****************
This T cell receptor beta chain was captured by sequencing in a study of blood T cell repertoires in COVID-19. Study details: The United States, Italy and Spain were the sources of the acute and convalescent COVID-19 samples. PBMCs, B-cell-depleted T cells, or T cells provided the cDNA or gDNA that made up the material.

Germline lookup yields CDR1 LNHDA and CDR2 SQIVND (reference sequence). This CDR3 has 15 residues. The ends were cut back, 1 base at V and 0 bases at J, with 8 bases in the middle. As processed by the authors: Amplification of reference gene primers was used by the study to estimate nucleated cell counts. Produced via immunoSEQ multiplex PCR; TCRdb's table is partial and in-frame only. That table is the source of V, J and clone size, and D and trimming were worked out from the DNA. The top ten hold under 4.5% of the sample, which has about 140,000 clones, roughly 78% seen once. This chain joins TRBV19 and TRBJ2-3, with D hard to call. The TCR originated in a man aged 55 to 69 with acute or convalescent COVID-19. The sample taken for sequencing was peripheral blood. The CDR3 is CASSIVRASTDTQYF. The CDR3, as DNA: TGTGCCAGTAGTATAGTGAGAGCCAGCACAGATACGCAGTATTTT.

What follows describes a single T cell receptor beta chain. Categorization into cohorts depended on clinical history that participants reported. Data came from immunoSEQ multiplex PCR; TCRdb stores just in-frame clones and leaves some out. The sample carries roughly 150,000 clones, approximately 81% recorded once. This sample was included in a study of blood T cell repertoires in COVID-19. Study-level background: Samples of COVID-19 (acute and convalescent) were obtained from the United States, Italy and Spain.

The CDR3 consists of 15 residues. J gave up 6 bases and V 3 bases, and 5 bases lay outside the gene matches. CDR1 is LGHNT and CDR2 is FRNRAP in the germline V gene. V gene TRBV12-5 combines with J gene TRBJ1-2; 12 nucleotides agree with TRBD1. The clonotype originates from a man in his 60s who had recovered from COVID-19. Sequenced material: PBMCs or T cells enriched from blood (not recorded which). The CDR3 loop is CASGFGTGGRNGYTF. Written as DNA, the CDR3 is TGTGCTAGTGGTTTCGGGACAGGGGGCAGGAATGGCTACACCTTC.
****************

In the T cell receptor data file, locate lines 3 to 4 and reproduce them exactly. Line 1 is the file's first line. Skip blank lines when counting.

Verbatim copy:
What follows describes a single T cell receptor beta chain. Categorization into cohorts depended on clinical history that participants reported. Data came from immunoSEQ multiplex PCR; TCRdb stores just in-frame clones and leaves some out. The sample carries roughly 150,000 clones, approximately 81% recorded once. This sample was included in a study of blood T cell repertoires in COVID-19. Study-level background: Samples of COVID-19 (acute and convalescent) were obtained from the United States, Italy and Spain.

The CDR3 consists of 15 residues. J gave up 6 bases and V 3 bases, and 5 bases lay outside the gene matches. CDR1 is LGHNT and CDR2 is FRNRAP in the germline V gene. V gene TRBV12-5 combines with J gene TRBJ1-2; 12 nucleotides agree with TRBD1. The clonotype originates from a man in his 60s who had recovered from COVID-19. Sequenced material: PBMCs or T cells enriched from blood (not recorded which). The CDR3 loop is CASGFGTGGRNGYTF. Written as DNA, the CDR3 is TGTGCTAGTGGTTTCGGGACAGGGGGCAGGAATGGCTACACCTTC.